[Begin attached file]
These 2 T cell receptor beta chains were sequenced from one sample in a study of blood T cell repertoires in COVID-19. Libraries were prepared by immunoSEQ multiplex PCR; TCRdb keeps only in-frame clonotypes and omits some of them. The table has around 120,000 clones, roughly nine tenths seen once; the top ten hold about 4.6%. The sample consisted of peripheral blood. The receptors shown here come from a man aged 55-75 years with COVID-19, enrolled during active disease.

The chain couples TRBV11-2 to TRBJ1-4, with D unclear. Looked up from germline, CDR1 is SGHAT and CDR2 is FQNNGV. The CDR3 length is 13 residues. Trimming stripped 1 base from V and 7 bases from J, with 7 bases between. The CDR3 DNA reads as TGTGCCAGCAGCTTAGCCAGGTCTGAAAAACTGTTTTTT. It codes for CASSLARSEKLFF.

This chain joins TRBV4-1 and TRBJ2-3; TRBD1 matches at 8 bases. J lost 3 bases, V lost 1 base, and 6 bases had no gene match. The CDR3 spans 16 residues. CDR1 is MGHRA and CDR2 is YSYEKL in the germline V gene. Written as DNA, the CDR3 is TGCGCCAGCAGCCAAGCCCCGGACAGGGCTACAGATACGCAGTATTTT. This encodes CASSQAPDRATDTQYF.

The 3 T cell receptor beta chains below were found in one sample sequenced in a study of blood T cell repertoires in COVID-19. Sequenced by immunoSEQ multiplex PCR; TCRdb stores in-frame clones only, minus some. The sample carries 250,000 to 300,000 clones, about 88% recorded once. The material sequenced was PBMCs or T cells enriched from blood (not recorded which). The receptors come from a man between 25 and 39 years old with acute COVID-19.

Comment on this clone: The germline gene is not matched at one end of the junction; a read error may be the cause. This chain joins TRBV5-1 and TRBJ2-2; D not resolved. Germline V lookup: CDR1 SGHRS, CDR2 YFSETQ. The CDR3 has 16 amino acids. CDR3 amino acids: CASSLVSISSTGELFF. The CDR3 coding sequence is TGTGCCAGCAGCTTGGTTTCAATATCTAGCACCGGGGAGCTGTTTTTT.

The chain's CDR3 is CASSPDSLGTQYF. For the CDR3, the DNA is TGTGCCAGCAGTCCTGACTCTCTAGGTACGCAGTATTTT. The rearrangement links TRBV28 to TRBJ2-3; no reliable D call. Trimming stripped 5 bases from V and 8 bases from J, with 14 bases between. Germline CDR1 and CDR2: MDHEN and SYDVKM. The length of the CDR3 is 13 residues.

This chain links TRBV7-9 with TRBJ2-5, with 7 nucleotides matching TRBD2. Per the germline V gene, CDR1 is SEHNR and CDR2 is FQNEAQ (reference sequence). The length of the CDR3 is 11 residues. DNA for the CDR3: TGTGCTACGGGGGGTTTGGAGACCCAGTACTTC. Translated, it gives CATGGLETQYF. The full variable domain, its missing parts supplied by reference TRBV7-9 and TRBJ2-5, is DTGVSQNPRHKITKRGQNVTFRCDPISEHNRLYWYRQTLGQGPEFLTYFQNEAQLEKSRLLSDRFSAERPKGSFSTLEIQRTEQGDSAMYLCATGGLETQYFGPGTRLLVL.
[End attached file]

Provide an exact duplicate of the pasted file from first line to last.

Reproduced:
These 2 T cell receptor beta chains were sequenced from one sample in a study of blood T cell repertoires in COVID-19. Libraries were prepared by immunoSEQ multiplex PCR; TCRdb keeps only in-frame clonotypes and omits some of them. The table has around 120,000 clones, roughly nine tenths seen once; the top ten hold about 4.6%. The sample consisted of peripheral blood. The receptors shown here come from a man aged 55-75 years with COVID-19, enrolled during active disease.

The chain couples TRBV11-2 to TRBJ1-4, with D unclear. Looked up from germline, CDR1 is SGHAT and CDR2 is FQNNGV. The CDR3 length is 13 residues. Trimming stripped 1 base from V and 7 bases from J, with 7 bases between. The CDR3 DNA reads as TGTGCCAGCAGCTTAGCCAGGTCTGAAAAACTGTTTTTT. It codes for CASSLARSEKLFF.

This chain joins TRBV4-1 and TRBJ2-3; TRBD1 matches at 8 bases. J lost 3 bases, V lost 1 base, and 6 bases had no gene match. The CDR3 spans 16 residues. CDR1 is MGHRA and CDR2 is YSYEKL in the germline V gene. Written as DNA, the CDR3 is TGCGCCAGCAGCCAAGCCCCGGACAGGGCTACAGATACGCAGTATTTT. This encodes CASSQAPDRATDTQYF.

The 3 T cell receptor beta chains below were found in one sample sequenced in a study of blood T cell repertoires in COVID-19. Sequenced by immunoSEQ multiplex PCR; TCRdb stores in-frame clones only, minus some. The sample carries 250,000 to 300,000 clones, about 88% recorded once. The material sequenced was PBMCs or T cells enriched from blood (not recorded which). The receptors come from a man between 25 and 39 years old with acute COVID-19.

Comment on this clone: The germline gene is not matched at one end of the junction; a read error may be the cause. This chain joins TRBV5-1 and TRBJ2-2; D not resolved. Germline V lookup: CDR1 SGHRS, CDR2 YFSETQ. The CDR3 has 16 amino acids. CDR3 amino acids: CASSLVSISSTGELFF. The CDR3 coding sequence is TGTGCCAGCAGCTTGGTTTCAATATCTAGCACCGGGGAGCTGTTTTTT.

The chain's CDR3 is CASSPDSLGTQYF. For the CDR3, the DNA is TGTGCCAGCAGTCCTGACTCTCTAGGTACGCAGTATTTT. The rearrangement links TRBV28 to TRBJ2-3; no reliable D call. Trimming stripped 5 bases from V and 8 bases from J, with 14 bases between. Germline CDR1 and CDR2: MDHEN and SYDVKM. The length of the CDR3 is 13 residues.

This chain links TRBV7-9 with TRBJ2-5, with 7 nucleotides matching TRBD2. Per the germline V gene, CDR1 is SEHNR and CDR2 is FQNEAQ (reference sequence). The length of the CDR3 is 11 residues. DNA for the CDR3: TGTGCTACGGGGGGTTTGGAGACCCAGTACTTC. Translated, it gives CATGGLETQYF. The full variable domain, its missing parts supplied by reference TRBV7-9 and TRBJ2-5, is DTGVSQNPRHKITKRGQNVTFRCDPISEHNRLYWYRQTLGQGPEFLTYFQNEAQLEKSRLLSDRFSAERPKGSFSTLEIQRTEQGDSAMYLCATGGLETQYFGPGTRLLVL.